The pillar Rose is an important feature in modern Rose gardens. Not only is it a beautiful object in itself, but it serves to prevent the sense of uniformity which would prevail were there nothing but beds.

The pillar may stand alone, or it may form one of several in a bed. It is in the latter circumstances that it does its best work. The beds of pillars in many of our large private Rose gardens, and also at Kew, are objects of great beauty.

To have a pillar Rose in its fullest beauty it must be clothed from head to base. Pillars are frequently seen, however, of which the upper part only is well furnished. This is a result, in many instances, of leaving the plant unshortened in the season of planting. In all cases where young plants are put in it is advisable to shorten them in spring, so as to ensure strong shoots from the base, which are certain to come if the roots are healthy and the soil is good.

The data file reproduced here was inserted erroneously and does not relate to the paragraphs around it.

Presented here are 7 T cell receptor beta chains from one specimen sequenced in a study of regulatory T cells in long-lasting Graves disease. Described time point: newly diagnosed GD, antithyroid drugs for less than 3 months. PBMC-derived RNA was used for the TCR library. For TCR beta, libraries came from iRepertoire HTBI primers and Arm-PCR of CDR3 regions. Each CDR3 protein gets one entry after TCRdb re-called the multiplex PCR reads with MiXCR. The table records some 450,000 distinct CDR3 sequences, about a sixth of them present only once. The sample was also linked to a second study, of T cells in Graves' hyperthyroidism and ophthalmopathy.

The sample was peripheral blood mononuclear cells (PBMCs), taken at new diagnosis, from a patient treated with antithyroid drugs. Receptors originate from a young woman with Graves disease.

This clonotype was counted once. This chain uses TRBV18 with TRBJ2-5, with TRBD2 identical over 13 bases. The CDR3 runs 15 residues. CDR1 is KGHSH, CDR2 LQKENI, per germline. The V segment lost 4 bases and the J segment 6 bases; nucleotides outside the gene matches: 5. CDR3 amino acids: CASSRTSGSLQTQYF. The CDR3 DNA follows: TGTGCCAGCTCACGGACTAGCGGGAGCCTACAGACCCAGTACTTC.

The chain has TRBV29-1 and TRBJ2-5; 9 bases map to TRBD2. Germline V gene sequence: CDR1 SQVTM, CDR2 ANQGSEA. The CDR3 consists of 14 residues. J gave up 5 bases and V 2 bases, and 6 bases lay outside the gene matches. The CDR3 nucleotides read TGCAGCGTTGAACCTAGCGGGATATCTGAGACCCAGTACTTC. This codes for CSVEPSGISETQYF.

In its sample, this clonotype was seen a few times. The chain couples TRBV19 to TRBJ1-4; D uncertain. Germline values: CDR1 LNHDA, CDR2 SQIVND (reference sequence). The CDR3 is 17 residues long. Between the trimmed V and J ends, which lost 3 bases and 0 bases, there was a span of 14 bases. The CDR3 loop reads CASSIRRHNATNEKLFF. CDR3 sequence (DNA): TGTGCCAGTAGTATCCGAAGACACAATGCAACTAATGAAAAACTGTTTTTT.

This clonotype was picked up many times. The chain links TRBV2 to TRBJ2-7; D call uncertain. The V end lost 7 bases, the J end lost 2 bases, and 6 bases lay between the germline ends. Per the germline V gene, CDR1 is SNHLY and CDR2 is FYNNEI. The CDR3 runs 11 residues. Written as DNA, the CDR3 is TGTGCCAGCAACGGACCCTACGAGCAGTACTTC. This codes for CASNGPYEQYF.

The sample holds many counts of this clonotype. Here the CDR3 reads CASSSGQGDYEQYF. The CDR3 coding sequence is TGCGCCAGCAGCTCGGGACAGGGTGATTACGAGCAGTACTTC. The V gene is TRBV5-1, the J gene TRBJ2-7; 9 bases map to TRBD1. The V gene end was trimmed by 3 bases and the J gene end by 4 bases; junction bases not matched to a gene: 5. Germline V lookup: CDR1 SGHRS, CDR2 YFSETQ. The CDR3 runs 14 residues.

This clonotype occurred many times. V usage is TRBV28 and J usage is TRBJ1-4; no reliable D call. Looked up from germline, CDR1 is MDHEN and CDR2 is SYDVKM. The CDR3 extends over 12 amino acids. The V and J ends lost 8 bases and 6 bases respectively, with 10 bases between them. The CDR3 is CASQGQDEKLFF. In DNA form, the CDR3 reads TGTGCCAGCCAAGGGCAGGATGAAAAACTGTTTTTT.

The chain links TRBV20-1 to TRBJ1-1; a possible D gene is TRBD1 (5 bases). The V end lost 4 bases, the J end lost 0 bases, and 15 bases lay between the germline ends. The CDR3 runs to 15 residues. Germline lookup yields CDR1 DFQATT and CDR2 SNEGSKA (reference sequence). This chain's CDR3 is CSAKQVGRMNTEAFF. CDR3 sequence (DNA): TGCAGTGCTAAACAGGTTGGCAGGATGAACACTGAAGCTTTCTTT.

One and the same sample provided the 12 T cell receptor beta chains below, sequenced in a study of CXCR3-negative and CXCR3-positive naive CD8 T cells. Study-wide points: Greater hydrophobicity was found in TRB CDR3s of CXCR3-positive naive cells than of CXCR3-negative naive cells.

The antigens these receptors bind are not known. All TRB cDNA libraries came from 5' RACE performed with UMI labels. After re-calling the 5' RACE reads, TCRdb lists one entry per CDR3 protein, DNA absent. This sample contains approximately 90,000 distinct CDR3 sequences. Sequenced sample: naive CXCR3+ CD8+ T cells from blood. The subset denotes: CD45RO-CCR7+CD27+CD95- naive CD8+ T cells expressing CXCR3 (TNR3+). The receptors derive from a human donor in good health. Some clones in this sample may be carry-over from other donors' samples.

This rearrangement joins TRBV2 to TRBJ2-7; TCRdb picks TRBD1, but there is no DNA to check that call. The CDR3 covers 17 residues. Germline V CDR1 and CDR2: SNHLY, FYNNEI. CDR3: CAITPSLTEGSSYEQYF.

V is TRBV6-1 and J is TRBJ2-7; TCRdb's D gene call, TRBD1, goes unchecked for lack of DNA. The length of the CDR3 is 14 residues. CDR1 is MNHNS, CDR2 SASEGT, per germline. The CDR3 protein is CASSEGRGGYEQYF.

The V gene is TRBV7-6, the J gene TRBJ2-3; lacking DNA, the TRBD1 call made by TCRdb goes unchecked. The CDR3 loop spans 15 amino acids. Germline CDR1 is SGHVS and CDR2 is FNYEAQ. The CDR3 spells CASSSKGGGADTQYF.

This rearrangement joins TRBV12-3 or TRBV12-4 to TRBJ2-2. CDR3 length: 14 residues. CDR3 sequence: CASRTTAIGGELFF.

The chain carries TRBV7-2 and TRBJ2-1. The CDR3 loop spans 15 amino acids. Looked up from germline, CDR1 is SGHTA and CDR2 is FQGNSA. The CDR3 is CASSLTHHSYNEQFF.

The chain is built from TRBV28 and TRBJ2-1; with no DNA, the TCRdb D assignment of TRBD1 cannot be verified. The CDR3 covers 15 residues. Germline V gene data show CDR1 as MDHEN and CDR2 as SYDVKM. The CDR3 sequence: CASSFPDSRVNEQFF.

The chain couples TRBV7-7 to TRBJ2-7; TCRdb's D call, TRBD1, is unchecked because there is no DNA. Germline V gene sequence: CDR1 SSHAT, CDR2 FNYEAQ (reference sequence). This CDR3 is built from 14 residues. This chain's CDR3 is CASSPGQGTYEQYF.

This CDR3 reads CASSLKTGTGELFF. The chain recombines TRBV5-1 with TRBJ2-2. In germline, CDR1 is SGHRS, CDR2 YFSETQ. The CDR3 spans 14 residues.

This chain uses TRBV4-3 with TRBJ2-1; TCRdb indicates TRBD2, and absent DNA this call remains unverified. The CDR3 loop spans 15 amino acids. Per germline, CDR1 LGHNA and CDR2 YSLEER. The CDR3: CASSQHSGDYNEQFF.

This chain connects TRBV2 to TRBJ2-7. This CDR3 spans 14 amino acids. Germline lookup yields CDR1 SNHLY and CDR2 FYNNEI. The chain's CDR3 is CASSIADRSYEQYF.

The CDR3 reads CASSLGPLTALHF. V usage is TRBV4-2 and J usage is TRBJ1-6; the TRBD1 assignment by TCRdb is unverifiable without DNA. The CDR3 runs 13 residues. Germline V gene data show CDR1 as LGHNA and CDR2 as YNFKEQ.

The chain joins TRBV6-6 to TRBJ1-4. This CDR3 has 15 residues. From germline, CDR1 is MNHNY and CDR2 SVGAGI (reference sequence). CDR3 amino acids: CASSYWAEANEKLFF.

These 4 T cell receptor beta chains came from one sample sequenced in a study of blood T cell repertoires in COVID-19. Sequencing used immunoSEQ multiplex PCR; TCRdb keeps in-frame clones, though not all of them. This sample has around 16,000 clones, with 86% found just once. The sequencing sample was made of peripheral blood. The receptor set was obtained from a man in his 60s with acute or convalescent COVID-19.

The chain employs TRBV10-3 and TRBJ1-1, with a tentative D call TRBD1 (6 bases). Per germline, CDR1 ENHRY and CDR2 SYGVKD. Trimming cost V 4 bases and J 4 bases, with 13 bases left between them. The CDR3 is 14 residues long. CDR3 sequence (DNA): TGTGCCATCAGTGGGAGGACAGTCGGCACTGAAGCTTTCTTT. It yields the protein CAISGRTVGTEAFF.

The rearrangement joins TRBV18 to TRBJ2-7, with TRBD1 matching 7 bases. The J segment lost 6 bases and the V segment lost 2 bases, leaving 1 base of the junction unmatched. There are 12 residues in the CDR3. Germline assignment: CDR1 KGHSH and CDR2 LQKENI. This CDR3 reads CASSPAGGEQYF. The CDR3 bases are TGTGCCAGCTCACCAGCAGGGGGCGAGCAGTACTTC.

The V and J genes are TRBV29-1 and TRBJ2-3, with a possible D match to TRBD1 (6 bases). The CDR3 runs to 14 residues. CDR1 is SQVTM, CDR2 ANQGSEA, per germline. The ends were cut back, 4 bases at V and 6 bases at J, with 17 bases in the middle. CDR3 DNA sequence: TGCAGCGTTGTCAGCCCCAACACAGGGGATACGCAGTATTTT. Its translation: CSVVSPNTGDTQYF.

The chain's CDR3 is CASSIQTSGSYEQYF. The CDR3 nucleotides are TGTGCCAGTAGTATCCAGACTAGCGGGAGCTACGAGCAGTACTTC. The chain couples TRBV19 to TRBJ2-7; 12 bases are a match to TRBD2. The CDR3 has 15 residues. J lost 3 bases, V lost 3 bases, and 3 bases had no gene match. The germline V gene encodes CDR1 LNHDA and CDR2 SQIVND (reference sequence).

In the case of strong flowering plants three or four years old, well furnished with canes, such hard cutting back need not be practised, but the canes should be bent over when the buds begin to swell in spring, and only trained upright and secured to their supports when the lower buds have broken strongly.

In any case of doubt as to shortening, whether in the first or subsequent years, the character of the growth may be studied. If the shoots are long, as thick as the little finger, or nearly so, firm, and brown or greenish brown in colour, they may be retained the greater part of their length. As a rule the tips are soft and unripe; these may be removed. If the shoots are little thicker than a straw, green and soft, they should be cut hard back.

It is a help in the task of keeping the pillar well clothed from bottom to top if some of the ripe, strong shoots are shortened back or bent over when starting, in order to secure a good break of flowering wood near the base.

In order to maintain pillars in beauty from year to year over a long series of years, it is advisable to periodically shorten a few of the stronger growths to buds near the ground in order to originate fresh wood.